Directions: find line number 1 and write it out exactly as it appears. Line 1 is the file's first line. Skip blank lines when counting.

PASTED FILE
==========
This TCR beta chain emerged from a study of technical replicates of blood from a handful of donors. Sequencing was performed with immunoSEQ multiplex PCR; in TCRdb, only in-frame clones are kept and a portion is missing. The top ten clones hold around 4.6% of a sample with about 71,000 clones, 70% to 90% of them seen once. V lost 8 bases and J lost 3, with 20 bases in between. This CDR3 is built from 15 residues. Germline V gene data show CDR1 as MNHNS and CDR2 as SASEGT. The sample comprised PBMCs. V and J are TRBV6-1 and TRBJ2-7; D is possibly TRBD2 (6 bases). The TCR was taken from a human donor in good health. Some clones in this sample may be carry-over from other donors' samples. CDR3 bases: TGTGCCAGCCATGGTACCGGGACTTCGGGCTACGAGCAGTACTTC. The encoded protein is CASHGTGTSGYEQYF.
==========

This TCR beta chain emerged from a study of technical replicates of blood from a handful of donors. Sequencing was performed with immunoSEQ multiplex PCR; in TCRdb, only in-frame clones are kept and a portion is missing. The top ten clones hold around 4.6% of a sample with about 71,000 clones, 70% to 90% of them seen once. V lost 8 bases and J lost 3, with 20 bases in between. This CDR3 is built from 15 residues. Germline V gene data show CDR1 as MNHNS and CDR2 as SASEGT. The sample comprised PBMCs. V and J are TRBV6-1 and TRBJ2-7; D is possibly TRBD2 (6 bases). The TCR was taken from a human donor in good health. Some clones in this sample may be carry-over from other donors' samples. CDR3 bases: TGTGCCAGCCATGGTACCGGGACTTCGGGCTACGAGCAGTACTTC. The encoded protein is CASHGTGTSGYEQYF.